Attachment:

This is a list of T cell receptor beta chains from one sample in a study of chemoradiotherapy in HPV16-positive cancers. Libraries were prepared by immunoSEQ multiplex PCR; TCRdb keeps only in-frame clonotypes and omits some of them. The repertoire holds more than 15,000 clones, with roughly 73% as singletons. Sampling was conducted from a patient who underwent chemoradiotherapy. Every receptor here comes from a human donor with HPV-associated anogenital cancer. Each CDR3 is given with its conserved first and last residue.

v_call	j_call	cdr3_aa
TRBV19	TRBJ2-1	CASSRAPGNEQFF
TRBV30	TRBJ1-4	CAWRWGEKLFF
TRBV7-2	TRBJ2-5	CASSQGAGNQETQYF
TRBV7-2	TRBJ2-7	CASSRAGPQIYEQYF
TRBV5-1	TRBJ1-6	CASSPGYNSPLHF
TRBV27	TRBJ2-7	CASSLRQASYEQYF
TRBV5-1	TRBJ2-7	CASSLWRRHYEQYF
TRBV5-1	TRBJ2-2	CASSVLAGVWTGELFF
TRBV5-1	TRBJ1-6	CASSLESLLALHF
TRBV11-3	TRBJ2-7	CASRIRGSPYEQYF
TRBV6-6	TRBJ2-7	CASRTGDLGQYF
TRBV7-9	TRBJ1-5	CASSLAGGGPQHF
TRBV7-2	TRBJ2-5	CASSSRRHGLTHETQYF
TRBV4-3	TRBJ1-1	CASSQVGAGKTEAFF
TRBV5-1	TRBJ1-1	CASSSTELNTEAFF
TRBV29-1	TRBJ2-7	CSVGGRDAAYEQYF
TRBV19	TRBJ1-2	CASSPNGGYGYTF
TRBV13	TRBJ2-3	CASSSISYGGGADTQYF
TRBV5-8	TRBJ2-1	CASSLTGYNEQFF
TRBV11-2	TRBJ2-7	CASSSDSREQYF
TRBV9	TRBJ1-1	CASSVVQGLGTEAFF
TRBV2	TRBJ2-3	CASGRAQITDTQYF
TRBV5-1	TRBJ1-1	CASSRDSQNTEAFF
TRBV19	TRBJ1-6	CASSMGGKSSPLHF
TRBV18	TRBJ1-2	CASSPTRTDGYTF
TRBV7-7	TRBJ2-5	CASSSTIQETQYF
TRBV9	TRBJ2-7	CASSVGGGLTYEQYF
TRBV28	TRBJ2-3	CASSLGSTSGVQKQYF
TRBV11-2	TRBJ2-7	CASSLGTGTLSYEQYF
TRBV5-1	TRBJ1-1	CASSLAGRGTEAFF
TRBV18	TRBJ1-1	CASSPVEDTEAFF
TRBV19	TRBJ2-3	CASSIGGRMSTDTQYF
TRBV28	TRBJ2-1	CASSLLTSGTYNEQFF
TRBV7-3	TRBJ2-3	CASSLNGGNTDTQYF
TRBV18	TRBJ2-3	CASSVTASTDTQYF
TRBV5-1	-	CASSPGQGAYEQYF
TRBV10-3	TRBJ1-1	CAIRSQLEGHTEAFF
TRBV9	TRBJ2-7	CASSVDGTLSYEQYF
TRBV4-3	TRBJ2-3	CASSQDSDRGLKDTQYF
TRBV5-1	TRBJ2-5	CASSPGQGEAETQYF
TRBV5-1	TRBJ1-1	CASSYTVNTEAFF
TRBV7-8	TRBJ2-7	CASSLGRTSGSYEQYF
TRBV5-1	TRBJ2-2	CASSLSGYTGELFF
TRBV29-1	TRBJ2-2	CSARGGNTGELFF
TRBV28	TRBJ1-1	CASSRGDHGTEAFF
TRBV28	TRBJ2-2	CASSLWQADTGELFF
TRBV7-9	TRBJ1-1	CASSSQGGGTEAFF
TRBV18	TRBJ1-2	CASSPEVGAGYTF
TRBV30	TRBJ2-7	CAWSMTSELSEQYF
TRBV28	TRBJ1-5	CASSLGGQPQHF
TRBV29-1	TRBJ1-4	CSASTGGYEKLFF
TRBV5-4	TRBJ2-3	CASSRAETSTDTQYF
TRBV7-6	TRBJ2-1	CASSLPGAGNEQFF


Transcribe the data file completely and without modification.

This is a list of T cell receptor beta chains from one sample in a study of chemoradiotherapy in HPV16-positive cancers. Libraries were prepared by immunoSEQ multiplex PCR; TCRdb keeps only in-frame clonotypes and omits some of them. The repertoire holds more than 15,000 clones, with roughly 73% as singletons. Sampling was conducted from a patient who underwent chemoradiotherapy. Every receptor here comes from a human donor with HPV-associated anogenital cancer. Each CDR3 is given with its conserved first and last residue.

v_call	j_call	cdr3_aa
TRBV19	TRBJ2-1	CASSRAPGNEQFF
TRBV30	TRBJ1-4	CAWRWGEKLFF
TRBV7-2	TRBJ2-5	CASSQGAGNQETQYF
TRBV7-2	TRBJ2-7	CASSRAGPQIYEQYF
TRBV5-1	TRBJ1-6	CASSPGYNSPLHF
TRBV27	TRBJ2-7	CASSLRQASYEQYF
TRBV5-1	TRBJ2-7	CASSLWRRHYEQYF
TRBV5-1	TRBJ2-2	CASSVLAGVWTGELFF
TRBV5-1	TRBJ1-6	CASSLESLLALHF
TRBV11-3	TRBJ2-7	CASRIRGSPYEQYF
TRBV6-6	TRBJ2-7	CASRTGDLGQYF
TRBV7-9	TRBJ1-5	CASSLAGGGPQHF
TRBV7-2	TRBJ2-5	CASSSRRHGLTHETQYF
TRBV4-3	TRBJ1-1	CASSQVGAGKTEAFF
TRBV5-1	TRBJ1-1	CASSSTELNTEAFF
TRBV29-1	TRBJ2-7	CSVGGRDAAYEQYF
TRBV19	TRBJ1-2	CASSPNGGYGYTF
TRBV13	TRBJ2-3	CASSSISYGGGADTQYF
TRBV5-8	TRBJ2-1	CASSLTGYNEQFF
TRBV11-2	TRBJ2-7	CASSSDSREQYF
TRBV9	TRBJ1-1	CASSVVQGLGTEAFF
TRBV2	TRBJ2-3	CASGRAQITDTQYF
TRBV5-1	TRBJ1-1	CASSRDSQNTEAFF
TRBV19	TRBJ1-6	CASSMGGKSSPLHF
TRBV18	TRBJ1-2	CASSPTRTDGYTF
TRBV7-7	TRBJ2-5	CASSSTIQETQYF
TRBV9	TRBJ2-7	CASSVGGGLTYEQYF
TRBV28	TRBJ2-3	CASSLGSTSGVQKQYF
TRBV11-2	TRBJ2-7	CASSLGTGTLSYEQYF
TRBV5-1	TRBJ1-1	CASSLAGRGTEAFF
TRBV18	TRBJ1-1	CASSPVEDTEAFF
TRBV19	TRBJ2-3	CASSIGGRMSTDTQYF
TRBV28	TRBJ2-1	CASSLLTSGTYNEQFF
TRBV7-3	TRBJ2-3	CASSLNGGNTDTQYF
TRBV18	TRBJ2-3	CASSVTASTDTQYF
TRBV5-1	-	CASSPGQGAYEQYF
TRBV10-3	TRBJ1-1	CAIRSQLEGHTEAFF
TRBV9	TRBJ2-7	CASSVDGTLSYEQYF
TRBV4-3	TRBJ2-3	CASSQDSDRGLKDTQYF
TRBV5-1	TRBJ2-5	CASSPGQGEAETQYF
TRBV5-1	TRBJ1-1	CASSYTVNTEAFF
TRBV7-8	TRBJ2-7	CASSLGRTSGSYEQYF
TRBV5-1	TRBJ2-2	CASSLSGYTGELFF
TRBV29-1	TRBJ2-2	CSARGGNTGELFF
TRBV28	TRBJ1-1	CASSRGDHGTEAFF
TRBV28	TRBJ2-2	CASSLWQADTGELFF
TRBV7-9	TRBJ1-1	CASSSQGGGTEAFF
TRBV18	TRBJ1-2	CASSPEVGAGYTF
TRBV30	TRBJ2-7	CAWSMTSELSEQYF
TRBV28	TRBJ1-5	CASSLGGQPQHF
TRBV29-1	TRBJ1-4	CSASTGGYEKLFF
TRBV5-4	TRBJ2-3	CASSRAETSTDTQYF
TRBV7-6	TRBJ2-1	CASSLPGAGNEQFF